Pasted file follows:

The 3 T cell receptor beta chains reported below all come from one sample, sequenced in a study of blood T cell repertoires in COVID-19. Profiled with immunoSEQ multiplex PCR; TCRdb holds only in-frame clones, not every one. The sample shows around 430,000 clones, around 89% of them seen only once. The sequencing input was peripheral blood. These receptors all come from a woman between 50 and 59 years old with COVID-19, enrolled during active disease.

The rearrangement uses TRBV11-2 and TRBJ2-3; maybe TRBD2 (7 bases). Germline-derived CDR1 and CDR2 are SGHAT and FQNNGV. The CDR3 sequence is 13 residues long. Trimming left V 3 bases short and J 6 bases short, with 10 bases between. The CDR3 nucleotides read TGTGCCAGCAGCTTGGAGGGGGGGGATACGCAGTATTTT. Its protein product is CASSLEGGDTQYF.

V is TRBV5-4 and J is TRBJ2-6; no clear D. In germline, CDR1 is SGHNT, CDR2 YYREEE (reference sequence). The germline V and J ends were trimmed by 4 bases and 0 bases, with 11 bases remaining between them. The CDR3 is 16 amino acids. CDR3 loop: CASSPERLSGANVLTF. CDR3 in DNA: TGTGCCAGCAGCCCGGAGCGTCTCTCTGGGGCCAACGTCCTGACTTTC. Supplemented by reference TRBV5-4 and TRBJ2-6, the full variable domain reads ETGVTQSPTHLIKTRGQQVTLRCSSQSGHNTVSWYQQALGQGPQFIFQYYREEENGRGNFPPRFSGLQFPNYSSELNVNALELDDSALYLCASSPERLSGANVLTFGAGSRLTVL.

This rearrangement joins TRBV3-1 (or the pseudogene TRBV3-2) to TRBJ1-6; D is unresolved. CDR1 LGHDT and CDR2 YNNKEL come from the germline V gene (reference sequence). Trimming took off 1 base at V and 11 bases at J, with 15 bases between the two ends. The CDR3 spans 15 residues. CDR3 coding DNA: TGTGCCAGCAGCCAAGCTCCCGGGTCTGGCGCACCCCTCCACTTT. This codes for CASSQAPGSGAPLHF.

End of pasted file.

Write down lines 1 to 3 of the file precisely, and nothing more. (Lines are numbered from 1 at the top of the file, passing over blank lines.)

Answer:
The 3 T cell receptor beta chains reported below all come from one sample, sequenced in a study of blood T cell repertoires in COVID-19. Profiled with immunoSEQ multiplex PCR; TCRdb holds only in-frame clones, not every one. The sample shows around 430,000 clones, around 89% of them seen only once. The sequencing input was peripheral blood. These receptors all come from a woman between 50 and 59 years old with COVID-19, enrolled during active disease.

The rearrangement uses TRBV11-2 and TRBJ2-3; maybe TRBD2 (7 bases). Germline-derived CDR1 and CDR2 are SGHAT and FQNNGV. The CDR3 sequence is 13 residues long. Trimming left V 3 bases short and J 6 bases short, with 10 bases between. The CDR3 nucleotides read TGTGCCAGCAGCTTGGAGGGGGGGGATACGCAGTATTTT. Its protein product is CASSLEGGDTQYF.

V is TRBV5-4 and J is TRBJ2-6; no clear D. In germline, CDR1 is SGHNT, CDR2 YYREEE (reference sequence). The germline V and J ends were trimmed by 4 bases and 0 bases, with 11 bases remaining between them. The CDR3 is 16 amino acids. CDR3 loop: CASSPERLSGANVLTF. CDR3 in DNA: TGTGCCAGCAGCCCGGAGCGTCTCTCTGGGGCCAACGTCCTGACTTTC. Supplemented by reference TRBV5-4 and TRBJ2-6, the full variable domain reads ETGVTQSPTHLIKTRGQQVTLRCSSQSGHNTVSWYQQALGQGPQFIFQYYREEENGRGNFPPRFSGLQFPNYSSELNVNALELDDSALYLCASSPERLSGANVLTFGAGSRLTVL.